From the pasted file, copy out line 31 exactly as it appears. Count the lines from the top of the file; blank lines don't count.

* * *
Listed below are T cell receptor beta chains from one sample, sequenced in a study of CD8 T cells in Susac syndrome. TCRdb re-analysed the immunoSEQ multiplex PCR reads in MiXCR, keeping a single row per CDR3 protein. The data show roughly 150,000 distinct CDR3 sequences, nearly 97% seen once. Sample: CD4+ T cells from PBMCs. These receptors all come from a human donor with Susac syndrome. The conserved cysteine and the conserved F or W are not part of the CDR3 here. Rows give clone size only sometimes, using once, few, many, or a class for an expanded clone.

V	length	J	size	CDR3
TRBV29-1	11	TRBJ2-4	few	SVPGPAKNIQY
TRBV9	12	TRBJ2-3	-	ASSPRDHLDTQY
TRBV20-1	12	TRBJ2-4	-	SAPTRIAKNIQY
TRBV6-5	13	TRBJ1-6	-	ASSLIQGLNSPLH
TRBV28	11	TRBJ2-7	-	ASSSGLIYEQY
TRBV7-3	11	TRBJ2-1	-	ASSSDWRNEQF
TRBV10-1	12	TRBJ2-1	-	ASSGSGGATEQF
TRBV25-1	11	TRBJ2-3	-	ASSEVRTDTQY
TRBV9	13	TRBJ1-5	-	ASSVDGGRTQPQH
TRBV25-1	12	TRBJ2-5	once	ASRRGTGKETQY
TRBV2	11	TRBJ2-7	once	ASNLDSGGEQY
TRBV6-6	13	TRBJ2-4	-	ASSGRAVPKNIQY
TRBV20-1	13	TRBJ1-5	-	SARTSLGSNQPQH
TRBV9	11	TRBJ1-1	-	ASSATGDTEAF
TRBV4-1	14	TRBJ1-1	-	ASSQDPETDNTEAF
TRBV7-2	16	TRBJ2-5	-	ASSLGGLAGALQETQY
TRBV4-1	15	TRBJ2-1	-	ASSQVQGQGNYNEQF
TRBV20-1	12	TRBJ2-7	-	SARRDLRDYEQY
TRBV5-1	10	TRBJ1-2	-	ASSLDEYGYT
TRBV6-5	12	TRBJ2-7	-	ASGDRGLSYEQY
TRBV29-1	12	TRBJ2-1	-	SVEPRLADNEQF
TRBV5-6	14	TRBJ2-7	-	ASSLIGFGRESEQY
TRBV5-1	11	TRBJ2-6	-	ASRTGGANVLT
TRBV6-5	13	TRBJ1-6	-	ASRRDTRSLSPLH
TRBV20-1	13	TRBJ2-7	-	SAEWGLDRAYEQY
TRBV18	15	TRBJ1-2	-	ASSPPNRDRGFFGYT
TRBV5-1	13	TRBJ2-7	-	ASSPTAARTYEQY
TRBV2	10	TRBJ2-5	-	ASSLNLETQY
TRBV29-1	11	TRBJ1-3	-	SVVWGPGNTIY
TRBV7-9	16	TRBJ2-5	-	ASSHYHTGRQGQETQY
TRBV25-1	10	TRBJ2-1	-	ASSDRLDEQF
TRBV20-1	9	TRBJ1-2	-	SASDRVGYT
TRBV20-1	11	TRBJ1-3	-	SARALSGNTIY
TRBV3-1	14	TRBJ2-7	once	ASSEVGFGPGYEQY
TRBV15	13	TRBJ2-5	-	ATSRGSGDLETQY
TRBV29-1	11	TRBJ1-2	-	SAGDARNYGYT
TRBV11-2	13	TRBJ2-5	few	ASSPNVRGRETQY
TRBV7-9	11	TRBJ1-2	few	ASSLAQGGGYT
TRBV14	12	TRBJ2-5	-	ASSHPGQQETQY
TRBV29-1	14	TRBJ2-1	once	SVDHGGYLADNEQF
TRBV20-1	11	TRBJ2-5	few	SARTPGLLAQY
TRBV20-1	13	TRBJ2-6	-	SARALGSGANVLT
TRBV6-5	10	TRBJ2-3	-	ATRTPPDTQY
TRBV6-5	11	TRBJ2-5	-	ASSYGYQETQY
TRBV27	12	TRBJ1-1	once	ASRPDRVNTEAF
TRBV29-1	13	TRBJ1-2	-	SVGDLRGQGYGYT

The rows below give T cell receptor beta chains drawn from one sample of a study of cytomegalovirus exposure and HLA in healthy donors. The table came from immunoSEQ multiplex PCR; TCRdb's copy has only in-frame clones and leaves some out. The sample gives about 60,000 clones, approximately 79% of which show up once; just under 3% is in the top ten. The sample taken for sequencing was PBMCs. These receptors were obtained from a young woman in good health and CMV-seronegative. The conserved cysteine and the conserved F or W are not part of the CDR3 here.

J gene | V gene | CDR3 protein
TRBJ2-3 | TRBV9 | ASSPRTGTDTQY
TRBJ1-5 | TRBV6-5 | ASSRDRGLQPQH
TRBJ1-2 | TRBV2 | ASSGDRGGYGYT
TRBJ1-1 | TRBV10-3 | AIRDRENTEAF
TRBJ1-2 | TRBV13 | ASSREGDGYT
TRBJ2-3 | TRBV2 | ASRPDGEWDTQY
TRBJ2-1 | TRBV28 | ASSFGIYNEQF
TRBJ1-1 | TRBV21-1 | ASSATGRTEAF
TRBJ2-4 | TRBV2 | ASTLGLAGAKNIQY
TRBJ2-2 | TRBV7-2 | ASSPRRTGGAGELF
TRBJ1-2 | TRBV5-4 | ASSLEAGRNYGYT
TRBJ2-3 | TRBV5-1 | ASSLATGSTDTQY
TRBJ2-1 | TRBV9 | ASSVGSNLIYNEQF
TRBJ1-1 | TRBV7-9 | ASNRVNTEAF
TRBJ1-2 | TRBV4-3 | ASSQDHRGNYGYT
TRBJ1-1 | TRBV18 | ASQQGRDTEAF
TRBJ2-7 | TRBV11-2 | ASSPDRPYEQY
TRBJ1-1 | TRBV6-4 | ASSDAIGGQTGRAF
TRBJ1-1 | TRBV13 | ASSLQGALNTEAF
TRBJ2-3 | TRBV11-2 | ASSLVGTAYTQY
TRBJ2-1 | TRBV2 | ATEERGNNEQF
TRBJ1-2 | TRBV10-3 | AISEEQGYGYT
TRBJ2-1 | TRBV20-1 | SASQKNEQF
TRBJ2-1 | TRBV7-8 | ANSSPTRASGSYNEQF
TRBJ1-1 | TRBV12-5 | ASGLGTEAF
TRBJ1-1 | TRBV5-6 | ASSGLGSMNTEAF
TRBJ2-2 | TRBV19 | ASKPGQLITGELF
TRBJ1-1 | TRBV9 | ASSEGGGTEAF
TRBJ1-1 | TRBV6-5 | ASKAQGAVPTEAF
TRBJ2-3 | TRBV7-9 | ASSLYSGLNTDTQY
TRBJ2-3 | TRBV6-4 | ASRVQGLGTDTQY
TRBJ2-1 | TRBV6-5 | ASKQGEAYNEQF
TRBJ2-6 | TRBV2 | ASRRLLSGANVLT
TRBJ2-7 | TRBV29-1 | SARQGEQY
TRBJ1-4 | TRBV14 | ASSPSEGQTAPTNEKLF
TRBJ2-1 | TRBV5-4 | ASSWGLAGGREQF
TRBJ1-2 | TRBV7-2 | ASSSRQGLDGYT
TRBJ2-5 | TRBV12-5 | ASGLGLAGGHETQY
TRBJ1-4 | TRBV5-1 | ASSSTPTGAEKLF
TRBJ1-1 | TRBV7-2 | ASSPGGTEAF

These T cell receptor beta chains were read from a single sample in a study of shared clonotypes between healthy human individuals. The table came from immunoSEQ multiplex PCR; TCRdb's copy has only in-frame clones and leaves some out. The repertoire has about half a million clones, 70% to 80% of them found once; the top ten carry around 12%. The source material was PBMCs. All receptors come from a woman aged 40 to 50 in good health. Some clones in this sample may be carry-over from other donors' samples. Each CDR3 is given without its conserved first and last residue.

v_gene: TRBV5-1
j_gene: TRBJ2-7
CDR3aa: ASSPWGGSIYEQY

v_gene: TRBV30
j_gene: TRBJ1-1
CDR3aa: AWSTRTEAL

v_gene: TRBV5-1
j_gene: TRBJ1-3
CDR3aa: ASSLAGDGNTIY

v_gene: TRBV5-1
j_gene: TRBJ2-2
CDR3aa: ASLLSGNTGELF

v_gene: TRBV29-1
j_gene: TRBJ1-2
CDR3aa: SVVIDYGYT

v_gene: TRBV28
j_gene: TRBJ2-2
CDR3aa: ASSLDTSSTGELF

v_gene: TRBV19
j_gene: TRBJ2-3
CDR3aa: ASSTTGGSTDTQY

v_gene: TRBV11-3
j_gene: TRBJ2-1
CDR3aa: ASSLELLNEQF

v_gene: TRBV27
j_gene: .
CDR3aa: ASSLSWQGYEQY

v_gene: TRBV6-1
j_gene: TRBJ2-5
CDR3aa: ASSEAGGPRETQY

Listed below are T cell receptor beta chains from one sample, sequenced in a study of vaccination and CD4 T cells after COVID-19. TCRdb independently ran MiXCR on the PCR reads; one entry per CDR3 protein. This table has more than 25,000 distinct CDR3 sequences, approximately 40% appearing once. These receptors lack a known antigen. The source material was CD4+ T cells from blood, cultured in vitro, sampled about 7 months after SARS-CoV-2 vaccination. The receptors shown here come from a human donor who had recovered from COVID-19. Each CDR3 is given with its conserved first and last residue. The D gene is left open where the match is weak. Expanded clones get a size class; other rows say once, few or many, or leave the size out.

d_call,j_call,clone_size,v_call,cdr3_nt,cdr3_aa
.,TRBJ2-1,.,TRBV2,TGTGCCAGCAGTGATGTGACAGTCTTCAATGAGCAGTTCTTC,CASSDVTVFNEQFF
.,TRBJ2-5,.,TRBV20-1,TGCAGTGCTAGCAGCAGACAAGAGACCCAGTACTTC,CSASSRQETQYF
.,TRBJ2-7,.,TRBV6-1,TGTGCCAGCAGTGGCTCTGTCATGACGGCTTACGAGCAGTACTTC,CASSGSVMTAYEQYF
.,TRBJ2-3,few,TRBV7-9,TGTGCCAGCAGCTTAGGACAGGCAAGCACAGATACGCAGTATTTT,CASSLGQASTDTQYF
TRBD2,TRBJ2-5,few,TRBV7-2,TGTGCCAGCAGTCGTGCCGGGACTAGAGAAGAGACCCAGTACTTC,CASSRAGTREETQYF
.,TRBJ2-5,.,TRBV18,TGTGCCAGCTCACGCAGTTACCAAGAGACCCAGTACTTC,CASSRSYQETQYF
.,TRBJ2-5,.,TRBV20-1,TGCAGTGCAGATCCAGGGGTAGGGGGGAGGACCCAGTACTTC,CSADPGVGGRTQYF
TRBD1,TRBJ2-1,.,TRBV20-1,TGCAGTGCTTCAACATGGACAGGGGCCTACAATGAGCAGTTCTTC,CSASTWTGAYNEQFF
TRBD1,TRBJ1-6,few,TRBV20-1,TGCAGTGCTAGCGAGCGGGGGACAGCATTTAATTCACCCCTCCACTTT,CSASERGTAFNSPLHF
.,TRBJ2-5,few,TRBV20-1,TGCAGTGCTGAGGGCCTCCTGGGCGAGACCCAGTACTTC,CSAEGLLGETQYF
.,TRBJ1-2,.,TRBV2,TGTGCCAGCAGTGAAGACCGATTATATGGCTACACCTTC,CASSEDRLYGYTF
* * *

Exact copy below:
TRBV29-1	11	TRBJ1-3	-	SVVWGPGNTIY